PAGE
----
Enmotus can't break the laws of physics with intelligent software unless they've come up with some revolutionary hardware deduplication\compression algorithm that is limiting physical changes to NAND by many orders of magnitude, while also eliminating write amplification that is essential to modern ECC for data integrity.
  • Billy Tallis - Thursday, May 20, 2021 - link

    The key advantage the Enmotus drive has over regular QLC drives is that the static SLC portion can be used for far more P/E cycles. On a regular QLC drive, which blocks are used for the dynamic SLC cache is constantly changing, and the fact that a block that's currently operating as SLC may soon be repurposed as QLC effectively prevents it from being rated for more P/E cycles than QLC usage can permit. But with a large pool of permanent SLC, the drive can safely re-use those cells long past the point where they would be unusable as QLC. 128GiB at 30k P/E cycles can on its own handle more total writes than the drive as a whole is rated for.

    As long as the tiering software does a good job of preventing most writes and write amplification from ever getting to the QLC part of the drive, the endurance rating is completely realistic. The tiering software won't be able to keep the wear confined to the SLC if you are using the drive as a giant circular buffer for video recording or something else that keeps the drive full and constantly modifies all of the data. But most real consumer workloads have a small amount of hot data that's frequently changing and a large amount of cold data that doesn't get rewritten often enough to pose a problem for QLC.
  • Spunjji - Wednesday, May 19, 2021 - link

    Agreed - this would really need to show a serious performance benefit at a similar cost to a TLC drive, or lower cost and similar performance. As it is, it does neither. I'm sure OEMs will lap it up at whatever knockdown price Intel offers it to them to clear the shelves.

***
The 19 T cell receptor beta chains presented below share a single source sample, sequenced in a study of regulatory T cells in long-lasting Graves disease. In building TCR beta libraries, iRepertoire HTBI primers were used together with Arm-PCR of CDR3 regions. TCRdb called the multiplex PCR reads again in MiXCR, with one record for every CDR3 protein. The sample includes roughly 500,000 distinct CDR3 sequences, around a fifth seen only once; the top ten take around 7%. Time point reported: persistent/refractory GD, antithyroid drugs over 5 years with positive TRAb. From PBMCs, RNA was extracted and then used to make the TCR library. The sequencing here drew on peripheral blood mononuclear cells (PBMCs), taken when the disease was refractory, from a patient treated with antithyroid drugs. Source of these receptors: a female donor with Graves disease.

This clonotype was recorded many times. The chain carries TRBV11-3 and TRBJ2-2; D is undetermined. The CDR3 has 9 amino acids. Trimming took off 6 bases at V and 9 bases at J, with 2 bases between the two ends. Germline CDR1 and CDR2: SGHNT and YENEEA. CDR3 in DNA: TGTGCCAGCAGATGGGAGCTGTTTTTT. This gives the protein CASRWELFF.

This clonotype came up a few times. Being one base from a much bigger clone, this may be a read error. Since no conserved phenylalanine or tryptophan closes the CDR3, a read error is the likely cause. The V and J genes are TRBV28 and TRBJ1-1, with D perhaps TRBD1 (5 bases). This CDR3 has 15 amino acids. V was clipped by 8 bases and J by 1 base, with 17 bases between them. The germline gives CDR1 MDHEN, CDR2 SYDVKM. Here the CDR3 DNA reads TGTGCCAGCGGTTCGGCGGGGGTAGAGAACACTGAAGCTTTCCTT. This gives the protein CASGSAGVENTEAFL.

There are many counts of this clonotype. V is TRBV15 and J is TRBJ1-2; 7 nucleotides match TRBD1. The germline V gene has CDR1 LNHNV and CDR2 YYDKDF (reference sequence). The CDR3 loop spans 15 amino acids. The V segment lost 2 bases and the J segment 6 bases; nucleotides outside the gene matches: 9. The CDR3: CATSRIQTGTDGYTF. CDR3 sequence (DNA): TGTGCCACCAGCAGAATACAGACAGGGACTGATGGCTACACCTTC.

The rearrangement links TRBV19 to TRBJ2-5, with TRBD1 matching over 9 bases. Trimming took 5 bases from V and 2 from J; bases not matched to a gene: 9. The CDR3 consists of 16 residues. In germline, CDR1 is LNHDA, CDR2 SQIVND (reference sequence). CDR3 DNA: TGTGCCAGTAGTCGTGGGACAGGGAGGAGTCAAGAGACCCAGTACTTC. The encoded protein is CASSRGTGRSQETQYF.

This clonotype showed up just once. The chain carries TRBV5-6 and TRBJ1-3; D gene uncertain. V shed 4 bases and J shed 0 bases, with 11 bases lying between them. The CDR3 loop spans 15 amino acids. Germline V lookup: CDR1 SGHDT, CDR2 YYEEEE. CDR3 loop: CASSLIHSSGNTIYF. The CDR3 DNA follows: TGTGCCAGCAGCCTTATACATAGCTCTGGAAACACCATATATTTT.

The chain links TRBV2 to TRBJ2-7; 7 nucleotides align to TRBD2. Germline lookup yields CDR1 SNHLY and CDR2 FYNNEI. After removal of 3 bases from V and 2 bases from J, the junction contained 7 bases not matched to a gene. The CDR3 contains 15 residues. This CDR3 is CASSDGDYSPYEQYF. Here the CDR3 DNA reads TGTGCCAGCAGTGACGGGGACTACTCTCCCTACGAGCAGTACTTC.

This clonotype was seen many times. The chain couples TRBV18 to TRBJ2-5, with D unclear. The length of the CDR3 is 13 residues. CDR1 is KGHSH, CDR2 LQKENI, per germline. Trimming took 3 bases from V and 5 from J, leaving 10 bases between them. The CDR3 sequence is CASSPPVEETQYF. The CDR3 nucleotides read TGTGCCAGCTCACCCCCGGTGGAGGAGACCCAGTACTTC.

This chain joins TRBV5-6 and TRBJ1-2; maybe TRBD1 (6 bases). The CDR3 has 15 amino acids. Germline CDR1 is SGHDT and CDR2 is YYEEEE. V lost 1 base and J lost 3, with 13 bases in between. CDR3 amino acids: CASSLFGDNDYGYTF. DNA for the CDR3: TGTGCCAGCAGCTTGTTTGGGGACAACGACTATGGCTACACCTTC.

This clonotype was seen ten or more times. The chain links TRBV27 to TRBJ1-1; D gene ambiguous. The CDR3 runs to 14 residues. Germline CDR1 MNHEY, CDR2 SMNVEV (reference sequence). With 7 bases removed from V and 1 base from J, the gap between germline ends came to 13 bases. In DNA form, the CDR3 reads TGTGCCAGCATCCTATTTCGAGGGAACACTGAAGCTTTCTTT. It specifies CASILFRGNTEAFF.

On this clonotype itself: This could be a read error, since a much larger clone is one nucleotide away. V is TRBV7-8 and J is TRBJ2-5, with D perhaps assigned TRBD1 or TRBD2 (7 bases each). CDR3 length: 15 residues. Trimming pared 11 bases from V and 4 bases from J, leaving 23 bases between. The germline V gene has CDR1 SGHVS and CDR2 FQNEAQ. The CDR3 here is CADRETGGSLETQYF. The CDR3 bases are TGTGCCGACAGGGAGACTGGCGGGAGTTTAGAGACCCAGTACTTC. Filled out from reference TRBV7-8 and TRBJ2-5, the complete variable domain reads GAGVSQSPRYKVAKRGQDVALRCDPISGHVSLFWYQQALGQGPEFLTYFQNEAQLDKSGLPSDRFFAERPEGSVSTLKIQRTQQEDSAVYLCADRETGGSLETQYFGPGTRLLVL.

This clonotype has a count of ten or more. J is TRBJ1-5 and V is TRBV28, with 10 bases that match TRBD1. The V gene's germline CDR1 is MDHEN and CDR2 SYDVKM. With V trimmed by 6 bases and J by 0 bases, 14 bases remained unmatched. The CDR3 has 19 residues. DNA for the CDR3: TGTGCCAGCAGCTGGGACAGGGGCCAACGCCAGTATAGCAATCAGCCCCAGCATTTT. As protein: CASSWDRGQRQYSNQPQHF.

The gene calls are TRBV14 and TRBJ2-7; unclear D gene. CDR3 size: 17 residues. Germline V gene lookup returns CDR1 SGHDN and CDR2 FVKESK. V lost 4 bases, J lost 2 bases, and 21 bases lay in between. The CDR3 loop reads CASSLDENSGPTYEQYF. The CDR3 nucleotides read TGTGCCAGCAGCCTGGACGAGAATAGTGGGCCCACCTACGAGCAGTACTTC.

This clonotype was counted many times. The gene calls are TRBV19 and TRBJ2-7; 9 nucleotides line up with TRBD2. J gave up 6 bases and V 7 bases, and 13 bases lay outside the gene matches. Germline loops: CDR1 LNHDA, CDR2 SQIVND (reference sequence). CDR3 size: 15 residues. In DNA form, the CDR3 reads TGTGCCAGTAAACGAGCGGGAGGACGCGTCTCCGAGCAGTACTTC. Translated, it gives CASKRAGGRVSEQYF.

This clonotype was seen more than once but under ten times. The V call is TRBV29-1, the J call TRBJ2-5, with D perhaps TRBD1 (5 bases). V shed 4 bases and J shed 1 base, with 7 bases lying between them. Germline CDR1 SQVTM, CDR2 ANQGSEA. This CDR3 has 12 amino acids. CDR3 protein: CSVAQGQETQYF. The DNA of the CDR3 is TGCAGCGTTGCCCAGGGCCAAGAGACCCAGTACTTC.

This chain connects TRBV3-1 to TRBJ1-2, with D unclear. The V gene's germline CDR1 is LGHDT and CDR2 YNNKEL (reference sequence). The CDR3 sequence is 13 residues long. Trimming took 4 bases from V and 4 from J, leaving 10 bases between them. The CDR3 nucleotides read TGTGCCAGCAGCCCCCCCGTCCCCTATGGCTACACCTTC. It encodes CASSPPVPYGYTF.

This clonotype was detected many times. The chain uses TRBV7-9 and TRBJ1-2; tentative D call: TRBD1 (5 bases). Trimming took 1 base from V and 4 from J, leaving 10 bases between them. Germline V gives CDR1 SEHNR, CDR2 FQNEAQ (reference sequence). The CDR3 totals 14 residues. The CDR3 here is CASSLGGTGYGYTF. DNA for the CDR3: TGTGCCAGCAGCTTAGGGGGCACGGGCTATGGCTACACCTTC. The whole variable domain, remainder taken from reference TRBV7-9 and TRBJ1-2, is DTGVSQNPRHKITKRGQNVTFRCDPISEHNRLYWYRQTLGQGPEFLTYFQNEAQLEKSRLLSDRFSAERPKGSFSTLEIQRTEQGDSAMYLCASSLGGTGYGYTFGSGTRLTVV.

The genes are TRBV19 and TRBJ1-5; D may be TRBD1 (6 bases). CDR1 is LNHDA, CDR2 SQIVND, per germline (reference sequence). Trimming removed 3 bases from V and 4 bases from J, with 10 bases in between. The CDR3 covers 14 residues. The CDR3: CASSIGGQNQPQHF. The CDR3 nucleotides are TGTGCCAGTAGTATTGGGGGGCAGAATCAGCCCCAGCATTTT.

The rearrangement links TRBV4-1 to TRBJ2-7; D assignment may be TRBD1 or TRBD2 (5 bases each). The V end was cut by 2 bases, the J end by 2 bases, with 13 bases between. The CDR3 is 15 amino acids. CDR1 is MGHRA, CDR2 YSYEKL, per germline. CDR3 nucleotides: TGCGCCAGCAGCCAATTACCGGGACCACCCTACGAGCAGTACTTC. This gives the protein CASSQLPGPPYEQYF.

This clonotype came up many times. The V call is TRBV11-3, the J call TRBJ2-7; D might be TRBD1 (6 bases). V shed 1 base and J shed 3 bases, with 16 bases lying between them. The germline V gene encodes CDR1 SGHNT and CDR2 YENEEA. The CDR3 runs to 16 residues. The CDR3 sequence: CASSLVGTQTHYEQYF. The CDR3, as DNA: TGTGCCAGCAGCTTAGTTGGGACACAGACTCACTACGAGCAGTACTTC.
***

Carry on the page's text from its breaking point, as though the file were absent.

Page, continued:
• Spunjji - Wednesday, May 19, 2021 - link

    Derped there and confused the price of the Enmotus with the H20... the Enmotus product really does seem to be in a bad place for price vs. consumer appeal without the benefit of Intel's cosy relationship with OEMs.
  • Morawka - Friday, May 21, 2021 - link

    The Enmotus product is perfect for Chia miners. Plotting on Chia absolutely destroys consumer-grade SSD's. A 980 Pro will get smoked in around 3 months, whereas this Enmotus drive, even though it's pricier, will last 3-5x longer.
  • Billy Tallis - Friday, May 21, 2021 - link

    I think Chia plotting requires more space than the SLC portion of the Enmotus drive, and plotting is an example of the kinds of workloads that would not be handled well by the Enmotus tiering software unless the plotting could fit entirely in the SLC tier.

Log in

Don't have an account? Sign up now